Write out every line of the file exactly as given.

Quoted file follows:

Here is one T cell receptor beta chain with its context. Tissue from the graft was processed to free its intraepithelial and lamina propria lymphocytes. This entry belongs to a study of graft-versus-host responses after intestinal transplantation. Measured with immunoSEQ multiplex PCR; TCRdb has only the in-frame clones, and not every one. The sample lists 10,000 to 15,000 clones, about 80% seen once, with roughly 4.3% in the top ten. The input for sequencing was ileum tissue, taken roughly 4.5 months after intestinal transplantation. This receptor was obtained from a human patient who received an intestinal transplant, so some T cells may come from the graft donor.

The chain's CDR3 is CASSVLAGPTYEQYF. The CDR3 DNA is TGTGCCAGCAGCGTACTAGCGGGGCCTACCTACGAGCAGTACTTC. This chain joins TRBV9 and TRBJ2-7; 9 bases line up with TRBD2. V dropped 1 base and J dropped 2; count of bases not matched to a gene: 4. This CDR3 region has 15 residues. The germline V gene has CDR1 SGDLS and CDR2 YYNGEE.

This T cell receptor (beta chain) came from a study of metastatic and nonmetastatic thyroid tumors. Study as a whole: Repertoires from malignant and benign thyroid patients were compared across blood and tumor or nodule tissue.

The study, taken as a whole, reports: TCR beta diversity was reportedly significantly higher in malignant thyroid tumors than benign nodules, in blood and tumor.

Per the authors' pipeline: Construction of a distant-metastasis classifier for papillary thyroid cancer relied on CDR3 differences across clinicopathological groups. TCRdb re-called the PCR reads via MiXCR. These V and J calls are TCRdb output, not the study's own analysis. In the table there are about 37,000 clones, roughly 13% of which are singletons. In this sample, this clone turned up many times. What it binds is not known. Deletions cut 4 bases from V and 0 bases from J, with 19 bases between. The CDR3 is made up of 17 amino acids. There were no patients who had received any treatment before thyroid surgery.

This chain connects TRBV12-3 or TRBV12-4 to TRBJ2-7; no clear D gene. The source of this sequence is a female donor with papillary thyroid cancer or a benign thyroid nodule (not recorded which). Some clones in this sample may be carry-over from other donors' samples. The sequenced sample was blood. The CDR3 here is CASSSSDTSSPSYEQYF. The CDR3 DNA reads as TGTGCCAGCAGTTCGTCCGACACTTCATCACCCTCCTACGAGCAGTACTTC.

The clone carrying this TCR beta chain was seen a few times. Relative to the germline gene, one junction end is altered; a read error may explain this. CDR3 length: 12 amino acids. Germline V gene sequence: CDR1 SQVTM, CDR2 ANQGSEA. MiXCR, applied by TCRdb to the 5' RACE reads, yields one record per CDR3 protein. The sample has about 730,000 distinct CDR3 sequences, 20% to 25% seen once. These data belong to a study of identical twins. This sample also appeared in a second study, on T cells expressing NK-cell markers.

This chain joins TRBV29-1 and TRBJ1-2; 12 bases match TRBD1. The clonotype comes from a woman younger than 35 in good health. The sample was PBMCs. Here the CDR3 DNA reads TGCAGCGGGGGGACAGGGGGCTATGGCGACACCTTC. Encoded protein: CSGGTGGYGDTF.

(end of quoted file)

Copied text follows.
Here is one T cell receptor beta chain with its context. Tissue from the graft was processed to free its intraepithelial and lamina propria lymphocytes. This entry belongs to a study of graft-versus-host responses after intestinal transplantation. Measured with immunoSEQ multiplex PCR; TCRdb has only the in-frame clones, and not every one. The sample lists 10,000 to 15,000 clones, about 80% seen once, with roughly 4.3% in the top ten. The input for sequencing was ileum tissue, taken roughly 4.5 months after intestinal transplantation. This receptor was obtained from a human patient who received an intestinal transplant, so some T cells may come from the graft donor.

The chain's CDR3 is CASSVLAGPTYEQYF. The CDR3 DNA is TGTGCCAGCAGCGTACTAGCGGGGCCTACCTACGAGCAGTACTTC. This chain joins TRBV9 and TRBJ2-7; 9 bases line up with TRBD2. V dropped 1 base and J dropped 2; count of bases not matched to a gene: 4. This CDR3 region has 15 residues. The germline V gene has CDR1 SGDLS and CDR2 YYNGEE.

This T cell receptor (beta chain) came from a study of metastatic and nonmetastatic thyroid tumors. Study as a whole: Repertoires from malignant and benign thyroid patients were compared across blood and tumor or nodule tissue.

The study, taken as a whole, reports: TCR beta diversity was reportedly significantly higher in malignant thyroid tumors than benign nodules, in blood and tumor.

Per the authors' pipeline: Construction of a distant-metastasis classifier for papillary thyroid cancer relied on CDR3 differences across clinicopathological groups. TCRdb re-called the PCR reads via MiXCR. These V and J calls are TCRdb output, not the study's own analysis. In the table there are about 37,000 clones, roughly 13% of which are singletons. In this sample, this clone turned up many times. What it binds is not known. Deletions cut 4 bases from V and 0 bases from J, with 19 bases between. The CDR3 is made up of 17 amino acids. There were no patients who had received any treatment before thyroid surgery.

This chain connects TRBV12-3 or TRBV12-4 to TRBJ2-7; no clear D gene. The source of this sequence is a female donor with papillary thyroid cancer or a benign thyroid nodule (not recorded which). Some clones in this sample may be carry-over from other donors' samples. The sequenced sample was blood. The CDR3 here is CASSSSDTSSPSYEQYF. The CDR3 DNA reads as TGTGCCAGCAGTTCGTCCGACACTTCATCACCCTCCTACGAGCAGTACTTC.

The clone carrying this TCR beta chain was seen a few times. Relative to the germline gene, one junction end is altered; a read error may explain this. CDR3 length: 12 amino acids. Germline V gene sequence: CDR1 SQVTM, CDR2 ANQGSEA. MiXCR, applied by TCRdb to the 5' RACE reads, yields one record per CDR3 protein. The sample has about 730,000 distinct CDR3 sequences, 20% to 25% seen once. These data belong to a study of identical twins. This sample also appeared in a second study, on T cells expressing NK-cell markers.

This chain joins TRBV29-1 and TRBJ1-2; 12 bases match TRBD1. The clonotype comes from a woman younger than 35 in good health. The sample was PBMCs. Here the CDR3 DNA reads TGCAGCGGGGGGACAGGGGGCTATGGCGACACCTTC. Encoded protein: CSGGTGGYGDTF.